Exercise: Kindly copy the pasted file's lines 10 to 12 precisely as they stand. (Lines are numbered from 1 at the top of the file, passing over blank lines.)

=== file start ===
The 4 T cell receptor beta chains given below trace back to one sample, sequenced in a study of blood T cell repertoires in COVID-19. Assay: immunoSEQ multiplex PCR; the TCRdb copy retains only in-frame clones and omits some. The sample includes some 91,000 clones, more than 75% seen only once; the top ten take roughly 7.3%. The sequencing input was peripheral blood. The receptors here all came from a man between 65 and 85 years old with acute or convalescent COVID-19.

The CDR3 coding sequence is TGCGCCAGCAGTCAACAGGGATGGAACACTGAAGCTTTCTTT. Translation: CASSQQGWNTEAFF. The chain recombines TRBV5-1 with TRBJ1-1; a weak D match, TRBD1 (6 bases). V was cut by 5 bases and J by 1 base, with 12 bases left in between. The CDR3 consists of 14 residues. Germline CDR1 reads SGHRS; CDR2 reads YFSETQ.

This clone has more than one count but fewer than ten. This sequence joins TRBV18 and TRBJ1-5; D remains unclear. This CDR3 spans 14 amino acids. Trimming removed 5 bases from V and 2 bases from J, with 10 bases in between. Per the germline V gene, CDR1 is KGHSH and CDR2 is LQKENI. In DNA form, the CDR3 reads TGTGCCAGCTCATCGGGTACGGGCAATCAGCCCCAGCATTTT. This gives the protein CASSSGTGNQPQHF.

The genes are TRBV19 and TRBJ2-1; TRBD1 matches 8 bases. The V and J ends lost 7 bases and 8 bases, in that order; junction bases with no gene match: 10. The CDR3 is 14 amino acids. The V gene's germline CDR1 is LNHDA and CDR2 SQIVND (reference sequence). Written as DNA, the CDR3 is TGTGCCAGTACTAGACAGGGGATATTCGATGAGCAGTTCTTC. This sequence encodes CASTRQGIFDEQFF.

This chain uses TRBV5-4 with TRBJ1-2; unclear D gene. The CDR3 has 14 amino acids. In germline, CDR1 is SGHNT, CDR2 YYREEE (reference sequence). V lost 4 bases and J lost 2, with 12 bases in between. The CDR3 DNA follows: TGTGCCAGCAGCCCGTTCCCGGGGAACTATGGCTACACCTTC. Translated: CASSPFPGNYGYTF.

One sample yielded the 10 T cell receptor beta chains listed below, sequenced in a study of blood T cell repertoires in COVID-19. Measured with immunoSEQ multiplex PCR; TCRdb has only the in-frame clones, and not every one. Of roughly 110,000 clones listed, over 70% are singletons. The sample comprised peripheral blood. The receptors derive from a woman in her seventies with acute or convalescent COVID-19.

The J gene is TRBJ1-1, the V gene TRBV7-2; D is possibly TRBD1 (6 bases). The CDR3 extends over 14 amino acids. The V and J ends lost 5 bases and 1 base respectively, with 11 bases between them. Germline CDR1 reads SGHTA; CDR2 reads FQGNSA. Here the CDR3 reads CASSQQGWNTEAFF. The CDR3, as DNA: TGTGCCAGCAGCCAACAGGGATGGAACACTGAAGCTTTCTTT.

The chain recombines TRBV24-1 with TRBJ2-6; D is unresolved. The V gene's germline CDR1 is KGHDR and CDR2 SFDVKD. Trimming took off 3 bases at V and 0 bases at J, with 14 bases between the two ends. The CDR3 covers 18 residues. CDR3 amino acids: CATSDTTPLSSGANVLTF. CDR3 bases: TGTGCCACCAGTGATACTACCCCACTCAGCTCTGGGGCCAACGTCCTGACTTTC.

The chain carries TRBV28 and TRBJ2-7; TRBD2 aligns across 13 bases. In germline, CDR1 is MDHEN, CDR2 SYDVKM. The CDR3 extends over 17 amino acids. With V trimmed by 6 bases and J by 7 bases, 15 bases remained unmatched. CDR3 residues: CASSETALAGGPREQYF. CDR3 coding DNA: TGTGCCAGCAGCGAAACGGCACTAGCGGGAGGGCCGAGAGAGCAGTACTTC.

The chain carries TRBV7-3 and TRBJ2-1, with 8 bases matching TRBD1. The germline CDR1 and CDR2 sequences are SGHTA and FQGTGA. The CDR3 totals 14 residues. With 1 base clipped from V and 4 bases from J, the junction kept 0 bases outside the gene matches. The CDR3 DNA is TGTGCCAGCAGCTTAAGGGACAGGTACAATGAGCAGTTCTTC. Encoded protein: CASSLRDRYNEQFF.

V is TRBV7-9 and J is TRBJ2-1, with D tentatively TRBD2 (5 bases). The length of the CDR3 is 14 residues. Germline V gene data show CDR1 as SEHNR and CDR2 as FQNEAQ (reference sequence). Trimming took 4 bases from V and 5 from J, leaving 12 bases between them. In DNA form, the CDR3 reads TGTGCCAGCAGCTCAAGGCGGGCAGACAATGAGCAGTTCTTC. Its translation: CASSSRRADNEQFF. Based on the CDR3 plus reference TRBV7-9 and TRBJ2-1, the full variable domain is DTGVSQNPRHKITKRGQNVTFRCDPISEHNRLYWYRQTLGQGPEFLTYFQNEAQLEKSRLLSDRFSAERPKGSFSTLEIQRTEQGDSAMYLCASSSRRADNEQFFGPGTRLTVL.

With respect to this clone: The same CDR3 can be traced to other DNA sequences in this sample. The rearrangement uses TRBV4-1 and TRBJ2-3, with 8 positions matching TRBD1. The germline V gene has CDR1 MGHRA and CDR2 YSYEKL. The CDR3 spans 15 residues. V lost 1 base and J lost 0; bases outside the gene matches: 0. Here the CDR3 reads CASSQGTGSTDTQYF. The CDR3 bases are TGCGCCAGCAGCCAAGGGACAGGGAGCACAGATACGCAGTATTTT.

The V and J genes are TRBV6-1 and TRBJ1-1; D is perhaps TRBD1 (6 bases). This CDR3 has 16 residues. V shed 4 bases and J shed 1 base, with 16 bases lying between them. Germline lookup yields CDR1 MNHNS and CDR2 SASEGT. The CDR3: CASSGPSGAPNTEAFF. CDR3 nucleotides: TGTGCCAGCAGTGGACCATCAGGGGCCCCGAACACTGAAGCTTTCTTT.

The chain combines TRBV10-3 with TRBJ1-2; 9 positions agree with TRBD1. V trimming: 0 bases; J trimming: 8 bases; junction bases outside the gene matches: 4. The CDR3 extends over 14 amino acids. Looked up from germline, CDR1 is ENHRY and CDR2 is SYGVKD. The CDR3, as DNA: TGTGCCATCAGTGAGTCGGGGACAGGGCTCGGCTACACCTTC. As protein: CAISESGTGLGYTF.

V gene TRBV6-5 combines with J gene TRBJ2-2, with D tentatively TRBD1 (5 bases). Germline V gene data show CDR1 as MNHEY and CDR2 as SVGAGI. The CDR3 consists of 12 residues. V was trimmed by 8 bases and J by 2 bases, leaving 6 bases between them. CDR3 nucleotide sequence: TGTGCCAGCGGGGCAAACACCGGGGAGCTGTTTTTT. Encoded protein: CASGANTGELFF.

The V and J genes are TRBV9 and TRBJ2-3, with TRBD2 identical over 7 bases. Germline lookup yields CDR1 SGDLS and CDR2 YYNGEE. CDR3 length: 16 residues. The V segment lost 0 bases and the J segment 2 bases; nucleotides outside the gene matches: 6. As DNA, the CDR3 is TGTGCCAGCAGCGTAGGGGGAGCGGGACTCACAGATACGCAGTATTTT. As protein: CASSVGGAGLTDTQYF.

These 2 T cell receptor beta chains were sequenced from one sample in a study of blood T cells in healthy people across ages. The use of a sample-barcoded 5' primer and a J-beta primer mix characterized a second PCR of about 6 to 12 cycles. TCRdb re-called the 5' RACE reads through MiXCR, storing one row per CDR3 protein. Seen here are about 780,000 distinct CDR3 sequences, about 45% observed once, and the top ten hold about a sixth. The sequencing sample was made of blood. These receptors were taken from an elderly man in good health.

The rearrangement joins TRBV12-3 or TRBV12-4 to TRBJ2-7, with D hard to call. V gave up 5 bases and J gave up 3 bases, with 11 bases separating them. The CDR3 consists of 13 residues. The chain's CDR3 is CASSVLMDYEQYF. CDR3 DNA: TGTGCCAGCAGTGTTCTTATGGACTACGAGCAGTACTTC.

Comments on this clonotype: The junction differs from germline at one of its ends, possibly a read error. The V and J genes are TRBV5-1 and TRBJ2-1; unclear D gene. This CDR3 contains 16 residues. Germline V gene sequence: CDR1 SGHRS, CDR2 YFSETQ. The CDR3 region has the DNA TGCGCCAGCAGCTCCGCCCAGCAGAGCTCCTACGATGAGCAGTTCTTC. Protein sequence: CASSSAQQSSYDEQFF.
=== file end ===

The chain carries TRBV7-3 and TRBJ2-1, with 8 bases matching TRBD1. The germline CDR1 and CDR2 sequences are SGHTA and FQGTGA. The CDR3 totals 14 residues. With 1 base clipped from V and 4 bases from J, the junction kept 0 bases outside the gene matches. The CDR3 DNA is TGTGCCAGCAGCTTAAGGGACAGGTACAATGAGCAGTTCTTC. Encoded protein: CASSLRDRYNEQFF.

V is TRBV7-9 and J is TRBJ2-1, with D tentatively TRBD2 (5 bases). The length of the CDR3 is 14 residues. Germline V gene data show CDR1 as SEHNR and CDR2 as FQNEAQ (reference sequence). Trimming took 4 bases from V and 5 from J, leaving 12 bases between them. In DNA form, the CDR3 reads TGTGCCAGCAGCTCAAGGCGGGCAGACAATGAGCAGTTCTTC. Its translation: CASSSRRADNEQFF. Based on the CDR3 plus reference TRBV7-9 and TRBJ2-1, the full variable domain is DTGVSQNPRHKITKRGQNVTFRCDPISEHNRLYWYRQTLGQGPEFLTYFQNEAQLEKSRLLSDRFSAERPKGSFSTLEIQRTEQGDSAMYLCASSSRRADNEQFFGPGTRLTVL.

With respect to this clone: The same CDR3 can be traced to other DNA sequences in this sample. The rearrangement uses TRBV4-1 and TRBJ2-3, with 8 positions matching TRBD1. The germline V gene has CDR1 MGHRA and CDR2 YSYEKL. The CDR3 spans 15 residues. V lost 1 base and J lost 0; bases outside the gene matches: 0. Here the CDR3 reads CASSQGTGSTDTQYF. The CDR3 bases are TGCGCCAGCAGCCAAGGGACAGGGAGCACAGATACGCAGTATTTT.